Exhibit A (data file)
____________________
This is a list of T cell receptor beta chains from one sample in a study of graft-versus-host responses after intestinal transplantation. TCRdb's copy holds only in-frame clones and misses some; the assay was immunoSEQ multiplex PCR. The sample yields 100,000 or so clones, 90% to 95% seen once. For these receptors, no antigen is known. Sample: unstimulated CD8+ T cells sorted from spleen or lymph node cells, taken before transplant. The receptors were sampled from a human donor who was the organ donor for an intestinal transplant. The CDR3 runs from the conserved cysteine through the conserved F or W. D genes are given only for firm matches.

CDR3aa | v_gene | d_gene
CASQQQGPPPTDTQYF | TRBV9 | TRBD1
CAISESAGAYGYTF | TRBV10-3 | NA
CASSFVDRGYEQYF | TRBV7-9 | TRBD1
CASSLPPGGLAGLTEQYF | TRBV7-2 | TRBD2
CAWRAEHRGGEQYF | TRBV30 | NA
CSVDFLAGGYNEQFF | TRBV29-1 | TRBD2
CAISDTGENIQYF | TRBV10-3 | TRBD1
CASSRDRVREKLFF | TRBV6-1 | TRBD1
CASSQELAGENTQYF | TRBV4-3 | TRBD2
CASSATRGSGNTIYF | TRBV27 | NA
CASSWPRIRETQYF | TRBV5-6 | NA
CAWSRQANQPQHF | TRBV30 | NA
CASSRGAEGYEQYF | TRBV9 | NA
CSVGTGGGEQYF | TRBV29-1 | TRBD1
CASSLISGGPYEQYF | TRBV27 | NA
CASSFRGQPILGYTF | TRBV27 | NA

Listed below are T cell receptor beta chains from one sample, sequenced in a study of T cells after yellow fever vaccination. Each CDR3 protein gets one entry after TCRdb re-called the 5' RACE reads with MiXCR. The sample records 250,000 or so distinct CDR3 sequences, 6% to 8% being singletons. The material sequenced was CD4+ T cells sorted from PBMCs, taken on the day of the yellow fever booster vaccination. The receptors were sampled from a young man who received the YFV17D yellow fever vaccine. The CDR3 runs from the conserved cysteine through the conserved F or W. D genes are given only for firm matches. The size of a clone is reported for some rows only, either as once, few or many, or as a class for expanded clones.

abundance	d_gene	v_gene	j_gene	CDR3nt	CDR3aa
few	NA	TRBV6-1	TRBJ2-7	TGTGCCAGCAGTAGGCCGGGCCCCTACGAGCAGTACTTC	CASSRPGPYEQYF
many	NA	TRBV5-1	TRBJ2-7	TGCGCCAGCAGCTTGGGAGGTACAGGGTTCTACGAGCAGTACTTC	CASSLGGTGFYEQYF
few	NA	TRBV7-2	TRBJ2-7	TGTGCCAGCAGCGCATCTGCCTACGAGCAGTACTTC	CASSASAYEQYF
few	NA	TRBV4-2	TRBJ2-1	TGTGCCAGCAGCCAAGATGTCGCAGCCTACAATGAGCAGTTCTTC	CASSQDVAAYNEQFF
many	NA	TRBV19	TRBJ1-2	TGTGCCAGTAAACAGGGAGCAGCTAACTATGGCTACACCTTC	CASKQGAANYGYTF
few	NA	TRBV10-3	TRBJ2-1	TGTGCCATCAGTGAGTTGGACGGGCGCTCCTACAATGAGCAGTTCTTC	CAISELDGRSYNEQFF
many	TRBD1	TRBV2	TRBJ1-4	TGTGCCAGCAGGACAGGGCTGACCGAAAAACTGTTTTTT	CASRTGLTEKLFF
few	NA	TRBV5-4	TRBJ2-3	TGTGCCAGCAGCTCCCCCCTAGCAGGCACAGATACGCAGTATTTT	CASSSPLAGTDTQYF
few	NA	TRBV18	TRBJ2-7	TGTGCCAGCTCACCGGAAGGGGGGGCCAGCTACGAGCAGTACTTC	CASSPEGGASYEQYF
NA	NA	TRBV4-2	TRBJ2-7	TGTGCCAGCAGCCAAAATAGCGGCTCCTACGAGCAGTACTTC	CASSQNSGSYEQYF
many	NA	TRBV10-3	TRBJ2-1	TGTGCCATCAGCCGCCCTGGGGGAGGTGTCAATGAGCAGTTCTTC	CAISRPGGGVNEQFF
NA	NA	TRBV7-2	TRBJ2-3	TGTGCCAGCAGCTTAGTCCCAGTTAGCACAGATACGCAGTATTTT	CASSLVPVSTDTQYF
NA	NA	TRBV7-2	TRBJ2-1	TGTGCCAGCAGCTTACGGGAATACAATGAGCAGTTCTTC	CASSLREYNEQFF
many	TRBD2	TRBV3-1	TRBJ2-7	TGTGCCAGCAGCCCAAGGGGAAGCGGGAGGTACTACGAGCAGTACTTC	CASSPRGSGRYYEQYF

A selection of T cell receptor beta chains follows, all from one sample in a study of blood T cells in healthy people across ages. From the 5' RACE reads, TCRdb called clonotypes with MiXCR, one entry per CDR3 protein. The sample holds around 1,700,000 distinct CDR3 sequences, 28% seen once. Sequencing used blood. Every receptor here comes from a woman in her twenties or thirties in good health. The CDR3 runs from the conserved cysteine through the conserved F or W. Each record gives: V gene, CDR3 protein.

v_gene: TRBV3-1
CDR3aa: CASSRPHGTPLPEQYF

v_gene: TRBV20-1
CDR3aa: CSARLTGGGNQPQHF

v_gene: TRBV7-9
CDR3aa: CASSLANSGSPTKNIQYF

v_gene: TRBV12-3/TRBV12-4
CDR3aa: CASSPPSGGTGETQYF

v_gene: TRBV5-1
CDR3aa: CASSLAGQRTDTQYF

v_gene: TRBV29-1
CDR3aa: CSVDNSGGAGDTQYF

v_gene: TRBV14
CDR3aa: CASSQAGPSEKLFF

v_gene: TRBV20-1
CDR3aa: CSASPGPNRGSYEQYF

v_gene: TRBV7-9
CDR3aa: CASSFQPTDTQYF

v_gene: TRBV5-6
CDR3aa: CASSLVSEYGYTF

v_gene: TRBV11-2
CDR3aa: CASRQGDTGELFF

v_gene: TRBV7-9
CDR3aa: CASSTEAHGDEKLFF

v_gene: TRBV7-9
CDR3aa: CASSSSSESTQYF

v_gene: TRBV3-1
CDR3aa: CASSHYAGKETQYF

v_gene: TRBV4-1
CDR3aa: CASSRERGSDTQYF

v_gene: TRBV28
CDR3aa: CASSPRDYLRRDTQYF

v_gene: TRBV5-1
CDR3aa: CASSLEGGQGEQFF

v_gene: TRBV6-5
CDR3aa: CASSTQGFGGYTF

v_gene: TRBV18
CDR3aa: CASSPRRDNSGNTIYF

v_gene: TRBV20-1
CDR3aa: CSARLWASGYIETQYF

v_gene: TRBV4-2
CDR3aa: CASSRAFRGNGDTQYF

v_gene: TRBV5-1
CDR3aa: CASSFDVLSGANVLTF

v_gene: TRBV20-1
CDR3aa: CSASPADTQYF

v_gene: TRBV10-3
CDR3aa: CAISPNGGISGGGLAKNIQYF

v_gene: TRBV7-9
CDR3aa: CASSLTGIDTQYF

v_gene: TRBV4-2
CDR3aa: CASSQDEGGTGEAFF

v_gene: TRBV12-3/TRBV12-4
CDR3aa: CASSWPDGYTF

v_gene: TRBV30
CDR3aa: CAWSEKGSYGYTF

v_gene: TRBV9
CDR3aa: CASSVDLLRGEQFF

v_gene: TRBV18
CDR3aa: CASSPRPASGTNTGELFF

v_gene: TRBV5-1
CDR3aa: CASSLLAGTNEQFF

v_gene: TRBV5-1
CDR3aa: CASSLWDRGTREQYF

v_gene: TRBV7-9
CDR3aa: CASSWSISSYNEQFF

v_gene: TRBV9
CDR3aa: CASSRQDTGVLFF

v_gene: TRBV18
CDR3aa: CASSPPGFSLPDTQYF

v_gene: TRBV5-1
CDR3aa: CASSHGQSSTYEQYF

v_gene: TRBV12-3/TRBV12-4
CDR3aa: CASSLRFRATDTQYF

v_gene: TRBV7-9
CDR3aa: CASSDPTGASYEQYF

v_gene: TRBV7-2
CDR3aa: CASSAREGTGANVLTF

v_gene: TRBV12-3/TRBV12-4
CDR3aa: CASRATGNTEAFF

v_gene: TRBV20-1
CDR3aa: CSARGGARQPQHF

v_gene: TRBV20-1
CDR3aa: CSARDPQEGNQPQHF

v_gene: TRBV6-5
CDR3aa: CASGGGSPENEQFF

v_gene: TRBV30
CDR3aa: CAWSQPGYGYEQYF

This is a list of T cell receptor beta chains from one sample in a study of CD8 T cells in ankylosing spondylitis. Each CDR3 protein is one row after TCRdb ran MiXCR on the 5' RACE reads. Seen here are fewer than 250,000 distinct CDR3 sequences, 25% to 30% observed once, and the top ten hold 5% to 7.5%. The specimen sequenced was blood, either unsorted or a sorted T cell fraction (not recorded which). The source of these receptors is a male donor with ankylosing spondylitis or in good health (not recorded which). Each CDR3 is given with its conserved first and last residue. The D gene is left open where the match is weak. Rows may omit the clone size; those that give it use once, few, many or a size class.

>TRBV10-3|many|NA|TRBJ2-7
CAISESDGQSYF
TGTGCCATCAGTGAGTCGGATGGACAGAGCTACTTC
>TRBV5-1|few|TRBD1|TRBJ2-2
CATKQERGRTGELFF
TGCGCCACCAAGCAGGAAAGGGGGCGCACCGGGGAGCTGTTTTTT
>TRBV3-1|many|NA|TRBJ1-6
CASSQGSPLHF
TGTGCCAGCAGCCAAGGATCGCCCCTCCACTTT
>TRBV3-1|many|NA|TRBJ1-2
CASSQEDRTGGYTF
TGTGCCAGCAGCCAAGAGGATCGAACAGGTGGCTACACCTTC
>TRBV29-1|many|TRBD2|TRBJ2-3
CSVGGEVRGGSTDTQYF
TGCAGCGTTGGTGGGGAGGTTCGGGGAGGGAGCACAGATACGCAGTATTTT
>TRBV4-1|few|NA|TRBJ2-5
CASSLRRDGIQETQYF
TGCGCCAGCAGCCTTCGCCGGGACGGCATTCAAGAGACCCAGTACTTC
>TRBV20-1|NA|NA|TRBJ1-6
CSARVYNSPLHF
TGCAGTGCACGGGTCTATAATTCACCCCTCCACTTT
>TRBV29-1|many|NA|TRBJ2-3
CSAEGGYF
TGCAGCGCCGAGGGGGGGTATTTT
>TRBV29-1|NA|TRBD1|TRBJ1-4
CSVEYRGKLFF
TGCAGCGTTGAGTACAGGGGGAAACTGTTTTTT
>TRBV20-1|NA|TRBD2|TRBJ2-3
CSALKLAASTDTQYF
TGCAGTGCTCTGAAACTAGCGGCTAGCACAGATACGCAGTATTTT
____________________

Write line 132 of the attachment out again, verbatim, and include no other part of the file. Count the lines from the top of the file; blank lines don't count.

CASSQGSPLHF